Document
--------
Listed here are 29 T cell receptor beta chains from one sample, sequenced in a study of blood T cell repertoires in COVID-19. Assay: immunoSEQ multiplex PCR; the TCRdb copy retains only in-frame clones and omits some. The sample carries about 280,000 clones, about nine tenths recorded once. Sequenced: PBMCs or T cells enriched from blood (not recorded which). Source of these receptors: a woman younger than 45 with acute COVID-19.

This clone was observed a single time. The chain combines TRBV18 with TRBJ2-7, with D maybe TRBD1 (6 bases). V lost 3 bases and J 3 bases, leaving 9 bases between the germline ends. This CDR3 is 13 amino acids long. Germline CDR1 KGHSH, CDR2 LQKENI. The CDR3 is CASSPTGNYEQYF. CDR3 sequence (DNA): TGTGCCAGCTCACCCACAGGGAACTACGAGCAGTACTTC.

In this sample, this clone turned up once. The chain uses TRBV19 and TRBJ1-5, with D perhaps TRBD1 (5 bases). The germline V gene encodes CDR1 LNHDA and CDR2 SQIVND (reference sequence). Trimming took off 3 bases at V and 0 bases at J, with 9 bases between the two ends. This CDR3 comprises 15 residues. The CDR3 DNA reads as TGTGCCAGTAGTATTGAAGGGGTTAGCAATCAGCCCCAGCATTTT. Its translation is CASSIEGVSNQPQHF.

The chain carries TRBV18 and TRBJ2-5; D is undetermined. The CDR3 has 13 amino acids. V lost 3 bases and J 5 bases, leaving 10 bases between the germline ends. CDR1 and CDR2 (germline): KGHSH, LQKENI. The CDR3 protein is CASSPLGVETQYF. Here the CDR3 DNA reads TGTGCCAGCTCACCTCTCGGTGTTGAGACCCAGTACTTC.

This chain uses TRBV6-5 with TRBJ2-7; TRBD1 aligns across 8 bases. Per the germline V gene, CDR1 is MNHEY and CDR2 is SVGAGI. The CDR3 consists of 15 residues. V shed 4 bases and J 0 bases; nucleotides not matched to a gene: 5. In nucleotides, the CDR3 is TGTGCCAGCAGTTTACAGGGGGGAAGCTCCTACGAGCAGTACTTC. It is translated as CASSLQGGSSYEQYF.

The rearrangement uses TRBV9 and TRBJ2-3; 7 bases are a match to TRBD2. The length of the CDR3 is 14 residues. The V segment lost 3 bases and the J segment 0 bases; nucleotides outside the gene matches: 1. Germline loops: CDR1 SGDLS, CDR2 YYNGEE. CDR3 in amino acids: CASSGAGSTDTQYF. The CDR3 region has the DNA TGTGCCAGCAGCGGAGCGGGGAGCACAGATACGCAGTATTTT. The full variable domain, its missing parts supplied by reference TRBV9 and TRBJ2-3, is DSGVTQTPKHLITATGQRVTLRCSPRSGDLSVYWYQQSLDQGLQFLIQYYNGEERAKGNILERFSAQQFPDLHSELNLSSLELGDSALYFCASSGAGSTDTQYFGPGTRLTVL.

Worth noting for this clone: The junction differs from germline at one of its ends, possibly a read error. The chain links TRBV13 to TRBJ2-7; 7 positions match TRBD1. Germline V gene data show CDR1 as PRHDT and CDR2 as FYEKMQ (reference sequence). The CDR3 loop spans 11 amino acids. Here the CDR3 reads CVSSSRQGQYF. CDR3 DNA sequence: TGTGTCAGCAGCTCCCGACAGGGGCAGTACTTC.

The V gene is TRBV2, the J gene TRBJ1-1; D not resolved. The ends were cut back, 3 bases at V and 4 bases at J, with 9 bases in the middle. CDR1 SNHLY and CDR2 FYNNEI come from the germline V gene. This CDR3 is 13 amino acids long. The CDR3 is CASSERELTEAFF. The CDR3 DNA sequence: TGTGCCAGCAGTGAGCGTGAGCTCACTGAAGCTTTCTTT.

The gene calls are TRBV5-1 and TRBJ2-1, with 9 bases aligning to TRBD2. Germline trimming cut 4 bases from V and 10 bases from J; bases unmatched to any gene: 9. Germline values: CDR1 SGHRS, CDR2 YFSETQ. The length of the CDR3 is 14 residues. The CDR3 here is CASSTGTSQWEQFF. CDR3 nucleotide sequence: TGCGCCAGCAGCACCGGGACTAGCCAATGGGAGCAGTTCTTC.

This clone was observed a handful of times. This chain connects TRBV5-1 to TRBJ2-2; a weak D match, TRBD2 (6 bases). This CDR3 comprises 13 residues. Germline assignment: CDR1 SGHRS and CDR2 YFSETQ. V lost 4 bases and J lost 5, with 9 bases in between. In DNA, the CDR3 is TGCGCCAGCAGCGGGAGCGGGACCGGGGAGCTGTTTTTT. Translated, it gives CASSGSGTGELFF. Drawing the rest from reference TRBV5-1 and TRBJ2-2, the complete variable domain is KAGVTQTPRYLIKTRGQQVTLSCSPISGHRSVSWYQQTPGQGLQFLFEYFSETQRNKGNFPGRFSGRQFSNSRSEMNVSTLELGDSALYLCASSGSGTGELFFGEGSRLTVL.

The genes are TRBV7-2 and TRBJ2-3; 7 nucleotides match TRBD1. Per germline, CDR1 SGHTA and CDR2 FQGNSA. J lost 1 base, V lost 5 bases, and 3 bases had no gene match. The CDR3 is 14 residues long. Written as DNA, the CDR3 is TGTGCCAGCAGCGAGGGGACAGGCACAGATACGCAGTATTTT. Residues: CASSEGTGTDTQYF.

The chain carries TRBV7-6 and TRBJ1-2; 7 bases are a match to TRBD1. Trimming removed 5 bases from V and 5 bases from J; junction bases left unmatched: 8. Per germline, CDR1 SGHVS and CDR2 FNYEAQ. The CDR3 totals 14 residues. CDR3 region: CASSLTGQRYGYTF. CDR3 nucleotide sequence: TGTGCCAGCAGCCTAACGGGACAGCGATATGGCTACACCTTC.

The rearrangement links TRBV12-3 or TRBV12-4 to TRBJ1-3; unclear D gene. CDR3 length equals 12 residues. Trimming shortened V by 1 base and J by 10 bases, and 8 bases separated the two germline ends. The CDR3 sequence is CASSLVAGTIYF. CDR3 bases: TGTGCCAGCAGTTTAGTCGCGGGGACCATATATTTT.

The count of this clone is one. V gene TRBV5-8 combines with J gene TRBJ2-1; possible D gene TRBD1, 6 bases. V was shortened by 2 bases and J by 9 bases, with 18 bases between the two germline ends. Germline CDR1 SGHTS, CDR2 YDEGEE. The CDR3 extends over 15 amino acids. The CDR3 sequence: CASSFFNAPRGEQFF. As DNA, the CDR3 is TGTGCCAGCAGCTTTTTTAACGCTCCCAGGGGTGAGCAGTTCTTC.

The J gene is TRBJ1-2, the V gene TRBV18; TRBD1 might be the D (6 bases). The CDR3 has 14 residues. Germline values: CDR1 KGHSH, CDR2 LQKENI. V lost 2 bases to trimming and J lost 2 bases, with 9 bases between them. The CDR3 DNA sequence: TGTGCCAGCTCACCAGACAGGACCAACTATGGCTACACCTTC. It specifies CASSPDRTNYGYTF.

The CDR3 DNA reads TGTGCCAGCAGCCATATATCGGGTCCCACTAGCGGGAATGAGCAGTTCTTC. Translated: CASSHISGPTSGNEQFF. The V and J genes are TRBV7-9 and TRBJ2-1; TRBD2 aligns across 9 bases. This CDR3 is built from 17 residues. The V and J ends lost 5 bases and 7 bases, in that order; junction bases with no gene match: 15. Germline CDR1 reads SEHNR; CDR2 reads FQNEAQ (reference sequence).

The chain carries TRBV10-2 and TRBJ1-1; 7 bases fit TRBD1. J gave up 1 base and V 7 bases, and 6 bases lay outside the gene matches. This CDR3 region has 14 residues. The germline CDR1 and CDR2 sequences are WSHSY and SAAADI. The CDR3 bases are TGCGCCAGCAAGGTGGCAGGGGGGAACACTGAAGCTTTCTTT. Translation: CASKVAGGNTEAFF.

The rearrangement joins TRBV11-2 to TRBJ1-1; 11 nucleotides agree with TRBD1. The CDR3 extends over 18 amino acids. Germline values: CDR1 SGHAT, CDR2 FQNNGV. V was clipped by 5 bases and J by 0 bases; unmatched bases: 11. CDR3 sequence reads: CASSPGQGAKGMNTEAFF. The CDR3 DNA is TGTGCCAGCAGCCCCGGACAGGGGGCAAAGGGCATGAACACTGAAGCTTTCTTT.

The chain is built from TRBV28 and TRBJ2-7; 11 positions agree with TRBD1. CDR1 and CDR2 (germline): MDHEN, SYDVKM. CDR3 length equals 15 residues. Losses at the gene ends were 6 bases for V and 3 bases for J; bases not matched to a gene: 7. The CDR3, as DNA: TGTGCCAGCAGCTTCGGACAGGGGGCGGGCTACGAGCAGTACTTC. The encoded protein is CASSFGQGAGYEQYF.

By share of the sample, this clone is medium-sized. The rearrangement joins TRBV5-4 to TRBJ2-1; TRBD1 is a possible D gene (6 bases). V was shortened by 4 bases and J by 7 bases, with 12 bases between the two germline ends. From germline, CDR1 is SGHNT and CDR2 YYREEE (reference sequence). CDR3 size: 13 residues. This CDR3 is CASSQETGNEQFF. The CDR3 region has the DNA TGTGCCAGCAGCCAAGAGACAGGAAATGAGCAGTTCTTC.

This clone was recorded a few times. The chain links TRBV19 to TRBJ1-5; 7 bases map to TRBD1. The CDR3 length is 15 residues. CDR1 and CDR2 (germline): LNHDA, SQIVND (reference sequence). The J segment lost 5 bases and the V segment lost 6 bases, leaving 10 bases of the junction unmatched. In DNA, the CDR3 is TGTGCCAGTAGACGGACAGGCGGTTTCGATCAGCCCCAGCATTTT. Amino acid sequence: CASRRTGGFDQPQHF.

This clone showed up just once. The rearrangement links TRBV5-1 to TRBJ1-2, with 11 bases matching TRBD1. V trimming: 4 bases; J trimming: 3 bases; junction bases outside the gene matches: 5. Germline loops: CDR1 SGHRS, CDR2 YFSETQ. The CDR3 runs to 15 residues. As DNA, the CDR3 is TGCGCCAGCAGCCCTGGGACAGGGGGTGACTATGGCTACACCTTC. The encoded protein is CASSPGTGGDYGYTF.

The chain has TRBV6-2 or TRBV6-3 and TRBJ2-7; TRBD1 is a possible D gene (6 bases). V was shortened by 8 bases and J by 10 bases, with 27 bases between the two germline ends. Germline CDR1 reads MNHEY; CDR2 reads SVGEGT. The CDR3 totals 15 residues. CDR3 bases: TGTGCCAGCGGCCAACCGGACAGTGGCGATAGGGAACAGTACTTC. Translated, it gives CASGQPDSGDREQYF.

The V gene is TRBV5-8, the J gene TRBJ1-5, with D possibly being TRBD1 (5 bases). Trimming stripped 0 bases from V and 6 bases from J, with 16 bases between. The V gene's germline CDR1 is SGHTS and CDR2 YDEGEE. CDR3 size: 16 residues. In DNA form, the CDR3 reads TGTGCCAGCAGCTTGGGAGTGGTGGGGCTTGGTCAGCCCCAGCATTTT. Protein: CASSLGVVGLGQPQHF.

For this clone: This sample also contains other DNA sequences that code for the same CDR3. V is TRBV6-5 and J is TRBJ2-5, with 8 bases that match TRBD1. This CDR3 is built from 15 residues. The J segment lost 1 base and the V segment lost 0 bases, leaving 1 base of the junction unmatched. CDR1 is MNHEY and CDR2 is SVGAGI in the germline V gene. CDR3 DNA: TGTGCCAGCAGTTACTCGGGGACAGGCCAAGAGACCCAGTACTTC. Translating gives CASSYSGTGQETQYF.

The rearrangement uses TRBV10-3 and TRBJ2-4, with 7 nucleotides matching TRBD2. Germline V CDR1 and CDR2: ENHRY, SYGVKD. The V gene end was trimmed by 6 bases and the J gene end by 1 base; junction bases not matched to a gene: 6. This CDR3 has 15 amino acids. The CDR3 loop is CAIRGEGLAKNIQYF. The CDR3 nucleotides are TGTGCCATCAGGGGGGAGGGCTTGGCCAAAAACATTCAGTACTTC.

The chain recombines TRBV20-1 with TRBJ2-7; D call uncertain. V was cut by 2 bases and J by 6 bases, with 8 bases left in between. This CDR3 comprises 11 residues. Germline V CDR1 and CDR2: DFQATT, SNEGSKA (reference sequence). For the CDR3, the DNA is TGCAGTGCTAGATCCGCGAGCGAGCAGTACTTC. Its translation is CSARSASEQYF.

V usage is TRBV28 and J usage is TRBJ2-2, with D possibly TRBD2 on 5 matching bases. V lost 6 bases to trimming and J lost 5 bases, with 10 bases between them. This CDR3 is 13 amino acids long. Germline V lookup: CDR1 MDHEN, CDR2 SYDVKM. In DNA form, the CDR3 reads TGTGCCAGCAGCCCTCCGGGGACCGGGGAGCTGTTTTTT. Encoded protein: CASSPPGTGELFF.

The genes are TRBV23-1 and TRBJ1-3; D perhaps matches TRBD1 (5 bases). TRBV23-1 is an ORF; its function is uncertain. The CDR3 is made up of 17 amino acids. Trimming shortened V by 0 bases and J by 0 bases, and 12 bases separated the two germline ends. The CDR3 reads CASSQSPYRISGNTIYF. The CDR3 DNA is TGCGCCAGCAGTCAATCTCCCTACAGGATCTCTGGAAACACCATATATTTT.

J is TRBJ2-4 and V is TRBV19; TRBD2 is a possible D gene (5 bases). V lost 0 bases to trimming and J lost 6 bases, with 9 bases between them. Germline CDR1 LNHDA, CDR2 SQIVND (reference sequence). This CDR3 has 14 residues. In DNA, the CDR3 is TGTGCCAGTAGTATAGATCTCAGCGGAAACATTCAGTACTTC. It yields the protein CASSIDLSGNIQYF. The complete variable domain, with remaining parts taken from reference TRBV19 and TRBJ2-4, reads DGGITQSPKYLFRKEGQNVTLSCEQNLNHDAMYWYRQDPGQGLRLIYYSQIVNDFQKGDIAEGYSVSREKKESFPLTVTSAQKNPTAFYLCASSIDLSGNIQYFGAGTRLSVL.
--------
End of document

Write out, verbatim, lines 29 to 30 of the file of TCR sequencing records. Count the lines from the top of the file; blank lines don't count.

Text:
The genes are TRBV23-1 and TRBJ1-3; D perhaps matches TRBD1 (5 bases). TRBV23-1 is an ORF; its function is uncertain. The CDR3 is made up of 17 amino acids. Trimming shortened V by 0 bases and J by 0 bases, and 12 bases separated the two germline ends. The CDR3 reads CASSQSPYRISGNTIYF. The CDR3 DNA is TGCGCCAGCAGTCAATCTCCCTACAGGATCTCTGGAAACACCATATATTTT.

J is TRBJ2-4 and V is TRBV19; TRBD2 is a possible D gene (5 bases). V lost 0 bases to trimming and J lost 6 bases, with 9 bases between them. Germline CDR1 LNHDA, CDR2 SQIVND (reference sequence). This CDR3 has 14 residues. In DNA, the CDR3 is TGTGCCAGTAGTATAGATCTCAGCGGAAACATTCAGTACTTC. It yields the protein CASSIDLSGNIQYF. The complete variable domain, with remaining parts taken from reference TRBV19 and TRBJ2-4, reads DGGITQSPKYLFRKEGQNVTLSCEQNLNHDAMYWYRQDPGQGLRLIYYSQIVNDFQKGDIAEGYSVSREKKESFPLTVTSAQKNPTAFYLCASSIDLSGNIQYFGAGTRLSVL.